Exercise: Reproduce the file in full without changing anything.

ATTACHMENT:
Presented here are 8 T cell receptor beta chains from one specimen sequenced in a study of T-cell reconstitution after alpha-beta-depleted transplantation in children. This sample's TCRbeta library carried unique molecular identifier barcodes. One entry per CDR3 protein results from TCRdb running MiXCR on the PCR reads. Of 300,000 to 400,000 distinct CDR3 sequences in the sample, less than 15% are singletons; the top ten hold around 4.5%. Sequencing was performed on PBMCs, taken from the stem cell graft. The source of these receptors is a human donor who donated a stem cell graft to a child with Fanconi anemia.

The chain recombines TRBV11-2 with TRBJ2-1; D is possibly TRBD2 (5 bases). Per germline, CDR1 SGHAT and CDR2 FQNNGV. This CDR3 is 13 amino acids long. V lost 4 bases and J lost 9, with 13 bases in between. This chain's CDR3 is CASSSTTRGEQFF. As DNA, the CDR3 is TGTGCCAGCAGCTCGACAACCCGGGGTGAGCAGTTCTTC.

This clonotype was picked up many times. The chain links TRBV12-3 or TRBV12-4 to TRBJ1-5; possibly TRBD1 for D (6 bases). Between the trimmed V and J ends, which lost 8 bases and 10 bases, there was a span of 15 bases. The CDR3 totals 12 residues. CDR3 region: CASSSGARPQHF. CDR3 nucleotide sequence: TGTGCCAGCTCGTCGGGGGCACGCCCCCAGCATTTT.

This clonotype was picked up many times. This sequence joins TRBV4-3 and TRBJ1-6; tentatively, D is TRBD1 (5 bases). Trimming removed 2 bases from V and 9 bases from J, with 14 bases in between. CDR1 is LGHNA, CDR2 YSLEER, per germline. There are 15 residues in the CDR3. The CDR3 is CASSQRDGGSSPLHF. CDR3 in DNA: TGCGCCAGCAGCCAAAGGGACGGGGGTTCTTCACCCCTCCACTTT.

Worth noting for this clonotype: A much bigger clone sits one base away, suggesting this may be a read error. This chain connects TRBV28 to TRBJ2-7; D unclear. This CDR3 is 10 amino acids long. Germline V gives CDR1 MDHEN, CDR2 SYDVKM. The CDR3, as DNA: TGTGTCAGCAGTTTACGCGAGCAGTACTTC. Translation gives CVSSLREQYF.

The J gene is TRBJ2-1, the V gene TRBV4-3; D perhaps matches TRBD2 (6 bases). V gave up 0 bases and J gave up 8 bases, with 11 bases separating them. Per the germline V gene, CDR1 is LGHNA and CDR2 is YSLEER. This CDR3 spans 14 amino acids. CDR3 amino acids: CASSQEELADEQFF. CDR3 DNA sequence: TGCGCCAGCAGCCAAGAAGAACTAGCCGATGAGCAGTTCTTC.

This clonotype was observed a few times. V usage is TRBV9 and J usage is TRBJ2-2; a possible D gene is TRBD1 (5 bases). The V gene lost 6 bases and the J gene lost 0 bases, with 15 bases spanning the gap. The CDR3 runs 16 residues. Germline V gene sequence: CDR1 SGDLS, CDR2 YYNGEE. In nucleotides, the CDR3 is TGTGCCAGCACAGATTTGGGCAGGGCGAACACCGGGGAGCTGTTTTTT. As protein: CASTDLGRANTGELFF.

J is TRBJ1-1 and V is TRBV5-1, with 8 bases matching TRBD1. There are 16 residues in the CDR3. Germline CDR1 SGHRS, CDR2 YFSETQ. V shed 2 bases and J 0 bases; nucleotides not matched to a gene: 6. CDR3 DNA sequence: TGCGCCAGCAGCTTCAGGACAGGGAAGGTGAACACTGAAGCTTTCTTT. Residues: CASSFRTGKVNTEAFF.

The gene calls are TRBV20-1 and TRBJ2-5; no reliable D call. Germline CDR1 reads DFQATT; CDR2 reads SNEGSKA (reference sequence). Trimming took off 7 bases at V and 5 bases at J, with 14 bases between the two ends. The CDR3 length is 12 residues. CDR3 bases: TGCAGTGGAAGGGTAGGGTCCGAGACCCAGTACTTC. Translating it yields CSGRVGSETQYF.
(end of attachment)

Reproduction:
Presented here are 8 T cell receptor beta chains from one specimen sequenced in a study of T-cell reconstitution after alpha-beta-depleted transplantation in children. This sample's TCRbeta library carried unique molecular identifier barcodes. One entry per CDR3 protein results from TCRdb running MiXCR on the PCR reads. Of 300,000 to 400,000 distinct CDR3 sequences in the sample, less than 15% are singletons; the top ten hold around 4.5%. Sequencing was performed on PBMCs, taken from the stem cell graft. The source of these receptors is a human donor who donated a stem cell graft to a child with Fanconi anemia.

The chain recombines TRBV11-2 with TRBJ2-1; D is possibly TRBD2 (5 bases). Per germline, CDR1 SGHAT and CDR2 FQNNGV. This CDR3 is 13 amino acids long. V lost 4 bases and J lost 9, with 13 bases in between. This chain's CDR3 is CASSSTTRGEQFF. As DNA, the CDR3 is TGTGCCAGCAGCTCGACAACCCGGGGTGAGCAGTTCTTC.

This clonotype was picked up many times. The chain links TRBV12-3 or TRBV12-4 to TRBJ1-5; possibly TRBD1 for D (6 bases). Between the trimmed V and J ends, which lost 8 bases and 10 bases, there was a span of 15 bases. The CDR3 totals 12 residues. CDR3 region: CASSSGARPQHF. CDR3 nucleotide sequence: TGTGCCAGCTCGTCGGGGGCACGCCCCCAGCATTTT.

This clonotype was picked up many times. This sequence joins TRBV4-3 and TRBJ1-6; tentatively, D is TRBD1 (5 bases). Trimming removed 2 bases from V and 9 bases from J, with 14 bases in between. CDR1 is LGHNA, CDR2 YSLEER, per germline. There are 15 residues in the CDR3. The CDR3 is CASSQRDGGSSPLHF. CDR3 in DNA: TGCGCCAGCAGCCAAAGGGACGGGGGTTCTTCACCCCTCCACTTT.

Worth noting for this clonotype: A much bigger clone sits one base away, suggesting this may be a read error. This chain connects TRBV28 to TRBJ2-7; D unclear. This CDR3 is 10 amino acids long. Germline V gives CDR1 MDHEN, CDR2 SYDVKM. The CDR3, as DNA: TGTGTCAGCAGTTTACGCGAGCAGTACTTC. Translation gives CVSSLREQYF.

The J gene is TRBJ2-1, the V gene TRBV4-3; D perhaps matches TRBD2 (6 bases). V gave up 0 bases and J gave up 8 bases, with 11 bases separating them. Per the germline V gene, CDR1 is LGHNA and CDR2 is YSLEER. This CDR3 spans 14 amino acids. CDR3 amino acids: CASSQEELADEQFF. CDR3 DNA sequence: TGCGCCAGCAGCCAAGAAGAACTAGCCGATGAGCAGTTCTTC.

This clonotype was observed a few times. V usage is TRBV9 and J usage is TRBJ2-2; a possible D gene is TRBD1 (5 bases). The V gene lost 6 bases and the J gene lost 0 bases, with 15 bases spanning the gap. The CDR3 runs 16 residues. Germline V gene sequence: CDR1 SGDLS, CDR2 YYNGEE. In nucleotides, the CDR3 is TGTGCCAGCACAGATTTGGGCAGGGCGAACACCGGGGAGCTGTTTTTT. As protein: CASTDLGRANTGELFF.

J is TRBJ1-1 and V is TRBV5-1, with 8 bases matching TRBD1. There are 16 residues in the CDR3. Germline CDR1 SGHRS, CDR2 YFSETQ. V shed 2 bases and J 0 bases; nucleotides not matched to a gene: 6. CDR3 DNA sequence: TGCGCCAGCAGCTTCAGGACAGGGAAGGTGAACACTGAAGCTTTCTTT. Residues: CASSFRTGKVNTEAFF.

The gene calls are TRBV20-1 and TRBJ2-5; no reliable D call. Germline CDR1 reads DFQATT; CDR2 reads SNEGSKA (reference sequence). Trimming took off 7 bases at V and 5 bases at J, with 14 bases between the two ends. The CDR3 length is 12 residues. CDR3 bases: TGCAGTGGAAGGGTAGGGTCCGAGACCCAGTACTTC. Translating it yields CSGRVGSETQYF.